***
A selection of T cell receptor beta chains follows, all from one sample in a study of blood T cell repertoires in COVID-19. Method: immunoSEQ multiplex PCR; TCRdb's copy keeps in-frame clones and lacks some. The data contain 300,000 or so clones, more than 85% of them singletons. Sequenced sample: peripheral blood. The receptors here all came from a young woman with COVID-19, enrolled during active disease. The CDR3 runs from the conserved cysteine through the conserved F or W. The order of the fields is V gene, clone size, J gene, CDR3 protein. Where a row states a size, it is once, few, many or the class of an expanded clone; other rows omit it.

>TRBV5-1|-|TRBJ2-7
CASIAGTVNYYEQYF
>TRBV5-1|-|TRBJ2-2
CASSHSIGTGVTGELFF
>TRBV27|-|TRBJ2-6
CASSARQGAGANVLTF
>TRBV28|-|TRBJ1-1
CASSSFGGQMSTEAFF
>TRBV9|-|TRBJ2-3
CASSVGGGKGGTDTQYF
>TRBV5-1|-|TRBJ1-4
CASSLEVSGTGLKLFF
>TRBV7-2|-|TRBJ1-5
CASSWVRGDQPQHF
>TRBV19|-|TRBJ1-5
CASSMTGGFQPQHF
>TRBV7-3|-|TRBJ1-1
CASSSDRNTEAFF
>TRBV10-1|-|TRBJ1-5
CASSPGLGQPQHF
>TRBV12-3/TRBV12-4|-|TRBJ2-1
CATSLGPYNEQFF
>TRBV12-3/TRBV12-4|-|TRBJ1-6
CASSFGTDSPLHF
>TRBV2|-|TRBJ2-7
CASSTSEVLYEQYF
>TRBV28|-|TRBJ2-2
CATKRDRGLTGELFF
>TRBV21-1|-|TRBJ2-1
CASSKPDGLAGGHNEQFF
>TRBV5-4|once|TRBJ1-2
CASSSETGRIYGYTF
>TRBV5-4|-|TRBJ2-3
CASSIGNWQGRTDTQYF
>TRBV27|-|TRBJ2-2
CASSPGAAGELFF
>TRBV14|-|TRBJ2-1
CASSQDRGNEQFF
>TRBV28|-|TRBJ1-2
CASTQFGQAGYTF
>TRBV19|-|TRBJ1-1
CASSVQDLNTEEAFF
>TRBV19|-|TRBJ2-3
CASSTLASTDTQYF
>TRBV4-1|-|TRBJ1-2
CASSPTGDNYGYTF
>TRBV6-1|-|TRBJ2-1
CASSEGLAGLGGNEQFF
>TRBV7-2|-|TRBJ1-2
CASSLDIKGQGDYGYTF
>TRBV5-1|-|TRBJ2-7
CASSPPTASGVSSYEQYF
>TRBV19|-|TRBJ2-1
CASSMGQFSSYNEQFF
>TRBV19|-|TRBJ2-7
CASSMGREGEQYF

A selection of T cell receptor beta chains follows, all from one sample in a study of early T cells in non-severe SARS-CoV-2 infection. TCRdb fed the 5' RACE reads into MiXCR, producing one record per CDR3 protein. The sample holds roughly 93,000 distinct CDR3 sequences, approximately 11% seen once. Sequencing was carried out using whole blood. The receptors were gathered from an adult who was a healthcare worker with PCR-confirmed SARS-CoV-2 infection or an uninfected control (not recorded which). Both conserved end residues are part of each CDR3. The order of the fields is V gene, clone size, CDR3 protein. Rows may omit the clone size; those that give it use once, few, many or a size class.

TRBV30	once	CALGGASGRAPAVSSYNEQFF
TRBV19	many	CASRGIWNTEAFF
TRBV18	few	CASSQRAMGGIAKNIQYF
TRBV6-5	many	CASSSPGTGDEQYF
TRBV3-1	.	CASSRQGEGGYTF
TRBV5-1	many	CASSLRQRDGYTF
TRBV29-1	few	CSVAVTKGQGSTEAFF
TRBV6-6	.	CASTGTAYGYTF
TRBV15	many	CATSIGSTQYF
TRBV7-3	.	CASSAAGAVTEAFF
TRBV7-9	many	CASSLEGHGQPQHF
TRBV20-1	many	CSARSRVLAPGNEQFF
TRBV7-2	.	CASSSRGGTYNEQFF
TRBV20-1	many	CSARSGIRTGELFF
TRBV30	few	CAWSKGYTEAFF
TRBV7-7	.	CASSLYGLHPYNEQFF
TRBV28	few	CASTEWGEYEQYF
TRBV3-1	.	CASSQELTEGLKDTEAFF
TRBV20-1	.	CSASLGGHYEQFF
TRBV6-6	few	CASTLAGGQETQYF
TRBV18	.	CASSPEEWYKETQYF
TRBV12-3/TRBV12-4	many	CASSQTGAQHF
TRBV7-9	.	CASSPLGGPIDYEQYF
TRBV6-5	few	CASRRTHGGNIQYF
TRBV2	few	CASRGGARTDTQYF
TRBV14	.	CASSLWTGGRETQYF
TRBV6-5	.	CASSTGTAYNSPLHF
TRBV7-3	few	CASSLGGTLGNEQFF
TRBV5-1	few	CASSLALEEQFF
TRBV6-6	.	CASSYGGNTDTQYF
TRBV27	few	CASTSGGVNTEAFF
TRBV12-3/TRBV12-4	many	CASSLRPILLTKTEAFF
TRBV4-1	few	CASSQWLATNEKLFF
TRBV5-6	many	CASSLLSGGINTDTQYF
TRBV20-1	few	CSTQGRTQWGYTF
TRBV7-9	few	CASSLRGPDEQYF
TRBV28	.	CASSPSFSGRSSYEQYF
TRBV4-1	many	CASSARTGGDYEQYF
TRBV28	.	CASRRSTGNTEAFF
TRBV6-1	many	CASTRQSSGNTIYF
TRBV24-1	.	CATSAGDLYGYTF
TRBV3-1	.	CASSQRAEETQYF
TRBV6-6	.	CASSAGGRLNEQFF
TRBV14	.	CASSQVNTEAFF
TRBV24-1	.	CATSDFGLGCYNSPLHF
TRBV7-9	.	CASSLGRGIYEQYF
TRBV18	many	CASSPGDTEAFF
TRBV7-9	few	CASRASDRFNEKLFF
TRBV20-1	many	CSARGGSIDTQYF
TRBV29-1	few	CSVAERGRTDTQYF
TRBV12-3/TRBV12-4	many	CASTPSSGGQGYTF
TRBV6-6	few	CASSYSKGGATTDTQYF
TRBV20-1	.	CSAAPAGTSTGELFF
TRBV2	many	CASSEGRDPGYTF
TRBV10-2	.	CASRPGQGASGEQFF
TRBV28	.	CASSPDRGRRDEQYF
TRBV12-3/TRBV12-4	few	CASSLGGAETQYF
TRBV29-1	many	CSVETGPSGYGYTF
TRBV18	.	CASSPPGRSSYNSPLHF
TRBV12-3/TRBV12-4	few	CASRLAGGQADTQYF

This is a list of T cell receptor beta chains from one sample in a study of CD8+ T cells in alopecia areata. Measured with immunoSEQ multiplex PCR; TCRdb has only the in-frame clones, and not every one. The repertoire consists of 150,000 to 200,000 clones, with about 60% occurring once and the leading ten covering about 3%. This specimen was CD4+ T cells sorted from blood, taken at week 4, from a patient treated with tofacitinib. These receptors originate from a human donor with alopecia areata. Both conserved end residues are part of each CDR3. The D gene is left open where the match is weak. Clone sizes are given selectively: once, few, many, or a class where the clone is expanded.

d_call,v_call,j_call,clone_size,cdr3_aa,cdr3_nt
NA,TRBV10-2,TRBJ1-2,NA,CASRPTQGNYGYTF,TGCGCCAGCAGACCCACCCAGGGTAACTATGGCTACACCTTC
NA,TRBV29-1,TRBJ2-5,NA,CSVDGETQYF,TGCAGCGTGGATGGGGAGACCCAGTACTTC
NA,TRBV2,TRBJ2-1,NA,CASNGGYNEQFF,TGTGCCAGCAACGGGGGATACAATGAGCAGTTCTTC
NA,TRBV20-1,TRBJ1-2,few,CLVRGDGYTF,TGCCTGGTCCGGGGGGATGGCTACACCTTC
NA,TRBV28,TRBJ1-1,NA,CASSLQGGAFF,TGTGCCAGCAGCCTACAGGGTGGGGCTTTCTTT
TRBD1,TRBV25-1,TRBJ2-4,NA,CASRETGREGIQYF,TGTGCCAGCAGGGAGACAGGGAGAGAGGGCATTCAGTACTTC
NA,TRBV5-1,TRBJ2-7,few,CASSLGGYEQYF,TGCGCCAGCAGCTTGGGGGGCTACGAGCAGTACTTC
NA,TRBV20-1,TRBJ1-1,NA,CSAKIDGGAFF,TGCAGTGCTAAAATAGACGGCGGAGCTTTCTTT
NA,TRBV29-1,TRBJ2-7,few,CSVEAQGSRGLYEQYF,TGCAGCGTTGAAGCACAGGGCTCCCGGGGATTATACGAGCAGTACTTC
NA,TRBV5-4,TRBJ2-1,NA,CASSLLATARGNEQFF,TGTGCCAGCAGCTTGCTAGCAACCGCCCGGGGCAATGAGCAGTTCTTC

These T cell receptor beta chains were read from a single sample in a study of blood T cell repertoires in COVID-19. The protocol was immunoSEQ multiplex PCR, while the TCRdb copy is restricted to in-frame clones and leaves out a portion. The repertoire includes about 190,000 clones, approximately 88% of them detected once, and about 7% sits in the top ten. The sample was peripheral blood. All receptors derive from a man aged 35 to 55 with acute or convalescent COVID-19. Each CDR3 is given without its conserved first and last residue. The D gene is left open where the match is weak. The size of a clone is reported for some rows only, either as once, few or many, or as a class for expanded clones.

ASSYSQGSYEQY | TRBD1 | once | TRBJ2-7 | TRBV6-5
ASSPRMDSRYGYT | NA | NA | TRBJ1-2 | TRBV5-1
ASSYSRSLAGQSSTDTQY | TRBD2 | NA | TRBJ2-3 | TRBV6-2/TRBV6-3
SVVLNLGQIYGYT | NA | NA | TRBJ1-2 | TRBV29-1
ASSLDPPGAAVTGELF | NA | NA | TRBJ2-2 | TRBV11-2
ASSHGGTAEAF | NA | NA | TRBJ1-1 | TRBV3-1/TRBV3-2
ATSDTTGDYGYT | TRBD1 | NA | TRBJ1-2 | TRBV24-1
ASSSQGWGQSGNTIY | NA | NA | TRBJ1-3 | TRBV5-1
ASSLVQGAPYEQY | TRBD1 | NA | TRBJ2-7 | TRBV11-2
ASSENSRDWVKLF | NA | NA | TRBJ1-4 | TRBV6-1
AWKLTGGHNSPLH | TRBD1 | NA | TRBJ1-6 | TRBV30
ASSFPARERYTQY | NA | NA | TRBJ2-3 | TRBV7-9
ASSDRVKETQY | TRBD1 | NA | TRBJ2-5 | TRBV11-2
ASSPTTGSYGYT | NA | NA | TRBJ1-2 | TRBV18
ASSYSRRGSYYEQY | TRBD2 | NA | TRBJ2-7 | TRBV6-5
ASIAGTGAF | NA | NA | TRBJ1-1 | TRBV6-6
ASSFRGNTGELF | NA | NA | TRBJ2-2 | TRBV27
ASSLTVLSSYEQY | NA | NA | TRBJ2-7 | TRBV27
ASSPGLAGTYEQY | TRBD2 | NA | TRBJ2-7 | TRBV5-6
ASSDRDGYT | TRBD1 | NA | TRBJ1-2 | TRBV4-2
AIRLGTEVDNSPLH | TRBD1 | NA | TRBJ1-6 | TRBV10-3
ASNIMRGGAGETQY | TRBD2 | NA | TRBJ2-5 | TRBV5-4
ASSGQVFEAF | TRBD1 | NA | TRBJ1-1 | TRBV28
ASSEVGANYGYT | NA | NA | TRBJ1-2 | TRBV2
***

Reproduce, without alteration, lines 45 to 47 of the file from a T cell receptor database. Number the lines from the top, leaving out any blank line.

CASSTLASTDTQYF
>TRBV4-1|-|TRBJ1-2
CASSPTGDNYGYTF